Description Usage Arguments Details Value Author(s) References See Also Examples
Maximization of a fitness function using genetic algorithms (GAs). Local search using generalpurpose optimisation algorithms can be applied stochastically to exploit interesting regions. The algorithm can be run sequentially or in parallel using an explicit masterslave parallelisation.
1 2 3 4 5 6 7 8 9 10 11 12 13 14 15 16 17 18 19 20 21 22 23 24 25 26 27  ga(type = c("binary", "realvalued", "permutation"),
fitness, ...,
lower, upper, nBits,
population = gaControl(type)$population,
selection = gaControl(type)$selection,
crossover = gaControl(type)$crossover,
mutation = gaControl(type)$mutation,
popSize = 50,
pcrossover = 0.8,
pmutation = 0.1,
elitism = base::max(1, round(popSize*0.05)),
updatePop = FALSE,
postFitness = NULL,
maxiter = 100,
run = maxiter,
maxFitness = Inf,
names = NULL,
suggestions = NULL,
optim = FALSE,
optimArgs = list(method = "LBFGSB",
poptim = 0.05,
pressel = 0.5,
control = list(fnscale = 1, maxit = 100)),
keepBest = FALSE,
parallel = FALSE,
monitor = if(interactive()) gaMonitor else FALSE,
seed = NULL)

type 
the type of genetic algorithm to be run depending on the nature of decision variables. Possible values are:

fitness 
the fitness function, any allowable R function which takes as input an individual 
... 
additional arguments to be passed to the fitness function. This allows to write fitness functions that keep some variables fixed during the search. 
lower 
a vector of length equal to the decision variables providing the lower bounds of the search space in case of realvalued or permutation encoded optimizations. Formerly this argument was named 
upper 
a vector of length equal to the decision variables providing the upper bounds of the search space in case of realvalued or permutation encoded optimizations. Formerly this argument was named 
nBits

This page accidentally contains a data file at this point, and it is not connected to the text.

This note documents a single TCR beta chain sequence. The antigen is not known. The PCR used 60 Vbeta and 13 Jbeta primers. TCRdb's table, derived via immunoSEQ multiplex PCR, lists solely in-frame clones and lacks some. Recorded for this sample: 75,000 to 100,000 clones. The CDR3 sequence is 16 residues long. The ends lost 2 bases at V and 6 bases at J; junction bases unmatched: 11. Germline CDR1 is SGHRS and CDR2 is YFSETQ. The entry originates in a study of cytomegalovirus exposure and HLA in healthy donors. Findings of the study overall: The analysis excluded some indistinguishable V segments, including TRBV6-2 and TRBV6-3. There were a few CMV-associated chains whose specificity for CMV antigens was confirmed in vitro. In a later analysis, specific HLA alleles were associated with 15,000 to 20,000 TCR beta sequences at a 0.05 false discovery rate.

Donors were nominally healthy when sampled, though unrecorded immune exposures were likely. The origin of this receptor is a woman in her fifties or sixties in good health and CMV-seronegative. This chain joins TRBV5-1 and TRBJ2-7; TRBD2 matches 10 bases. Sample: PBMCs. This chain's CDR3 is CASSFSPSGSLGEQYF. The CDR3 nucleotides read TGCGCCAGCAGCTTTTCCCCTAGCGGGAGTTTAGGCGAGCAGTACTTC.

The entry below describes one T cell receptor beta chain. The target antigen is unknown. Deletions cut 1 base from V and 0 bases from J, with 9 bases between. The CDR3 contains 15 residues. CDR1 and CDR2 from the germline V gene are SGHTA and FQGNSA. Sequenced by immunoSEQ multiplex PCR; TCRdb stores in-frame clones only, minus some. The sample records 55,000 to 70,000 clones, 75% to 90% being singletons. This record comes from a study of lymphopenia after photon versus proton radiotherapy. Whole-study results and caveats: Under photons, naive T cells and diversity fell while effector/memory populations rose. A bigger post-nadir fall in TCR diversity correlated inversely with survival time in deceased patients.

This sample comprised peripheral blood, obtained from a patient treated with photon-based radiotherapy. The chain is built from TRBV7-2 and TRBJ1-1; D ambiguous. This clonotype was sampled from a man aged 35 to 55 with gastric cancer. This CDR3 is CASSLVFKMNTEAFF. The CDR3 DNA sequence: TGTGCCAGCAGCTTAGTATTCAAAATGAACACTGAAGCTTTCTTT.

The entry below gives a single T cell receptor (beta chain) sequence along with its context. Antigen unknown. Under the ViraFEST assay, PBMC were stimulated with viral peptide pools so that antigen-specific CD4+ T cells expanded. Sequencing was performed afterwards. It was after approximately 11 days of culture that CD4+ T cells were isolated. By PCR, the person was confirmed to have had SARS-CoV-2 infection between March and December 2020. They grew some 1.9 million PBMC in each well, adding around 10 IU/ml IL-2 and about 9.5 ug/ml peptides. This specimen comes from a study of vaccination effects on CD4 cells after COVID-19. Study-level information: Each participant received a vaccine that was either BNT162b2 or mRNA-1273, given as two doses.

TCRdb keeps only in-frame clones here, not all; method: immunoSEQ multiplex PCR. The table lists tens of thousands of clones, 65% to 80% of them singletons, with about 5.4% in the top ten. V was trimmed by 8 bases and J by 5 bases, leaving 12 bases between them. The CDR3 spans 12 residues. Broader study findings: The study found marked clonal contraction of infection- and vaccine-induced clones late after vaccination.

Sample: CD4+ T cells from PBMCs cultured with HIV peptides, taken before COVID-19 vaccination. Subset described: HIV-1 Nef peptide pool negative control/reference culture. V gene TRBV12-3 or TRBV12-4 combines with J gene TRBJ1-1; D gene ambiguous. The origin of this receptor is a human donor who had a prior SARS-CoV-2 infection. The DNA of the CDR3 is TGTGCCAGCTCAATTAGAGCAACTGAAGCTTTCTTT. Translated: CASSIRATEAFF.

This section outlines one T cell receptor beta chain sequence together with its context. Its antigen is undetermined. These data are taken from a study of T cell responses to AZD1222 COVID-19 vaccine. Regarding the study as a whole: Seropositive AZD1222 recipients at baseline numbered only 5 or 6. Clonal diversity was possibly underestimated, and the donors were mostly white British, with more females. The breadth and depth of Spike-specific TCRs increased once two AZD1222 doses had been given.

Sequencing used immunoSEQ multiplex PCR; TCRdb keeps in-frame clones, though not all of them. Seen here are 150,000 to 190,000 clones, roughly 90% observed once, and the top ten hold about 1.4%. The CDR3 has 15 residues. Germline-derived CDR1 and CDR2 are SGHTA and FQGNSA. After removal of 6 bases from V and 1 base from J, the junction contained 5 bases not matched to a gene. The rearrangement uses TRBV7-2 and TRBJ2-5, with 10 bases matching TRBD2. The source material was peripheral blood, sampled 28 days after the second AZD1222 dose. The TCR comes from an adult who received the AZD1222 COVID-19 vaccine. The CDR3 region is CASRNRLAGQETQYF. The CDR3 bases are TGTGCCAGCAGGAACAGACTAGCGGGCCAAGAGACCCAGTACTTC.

a value specifying the number of bits to be used in binary encoded optimizations. 
population 
an R function for randomly generating an initial population. See 
selection 
an R function performing selection, i.e. a function which generates a new population of individuals from the current population probabilistically according to individual fitness. See 
crossover 
an R function performing crossover, i.e. a function which forms offsprings by combining part of the genetic information from their parents. See 
mutation 
an R function performing mutation, i.e. a function which randomly alters the values of some genes in a parent chromosome. See 
popSize 
the population size. 
updatePop 
a logical defaulting to 
postFitness 
a userdefined function which, if provided, receives the current 
pcrossover 
the probability of crossover between pairs of chromosomes. Typically this is a large value and by default is set to 0.8. 
pmutation 
the probability of mutation in a parent chromosome. Usually mutation occurs with a small probability, and by default is set to 0.1. 
elitism 
the number of best fitness individuals to survive at each generation. By default the top 5% individuals will survive at each iteration. 
maxiter 
the maximum number of iterations to run before the GA search is halted. 
run 
the number of consecutive generations without any improvement in the best fitness value before the GA is stopped. 
maxFitness 
the upper bound on the fitness function after that the GA search is interrupted. 
names 
a vector of character strings providing the names of decision variables. 
suggestions 
a matrix of solutions strings to be included in the initial population. If provided the number of columns must match the number of decision variables. 
optim 
a logical defaulting to 
optimArgs 
a list controlling the local search algorithm with the following components:

keepBest 
a logical argument specifying if best solutions at each iteration should be saved in a slot called 
parallel 
An optional argument which allows to specify if the Genetic Algorithm should be run sequentially or in parallel. For a single machine with multiple cores, possible values are:
In all the cases described above, at the end of the search the cluster is automatically stopped by shutting down the workers. If a cluster of multiple machines is available, evaluation of the fitness function can be executed in parallel using all, or a subset of, the cores available to the machines belonging to the cluster. However, this option requires more work from the user, who needs to set up and register a parallel back end.
In this case the cluster must be explicitly stopped with 
monitor 
a logical or an R function which takes as input the current state of the 
seed 
an integer value containing the random number generator state. This argument can be used to replicate the results of a GA search. Note that if parallel computing is required, the doRNG package must be installed.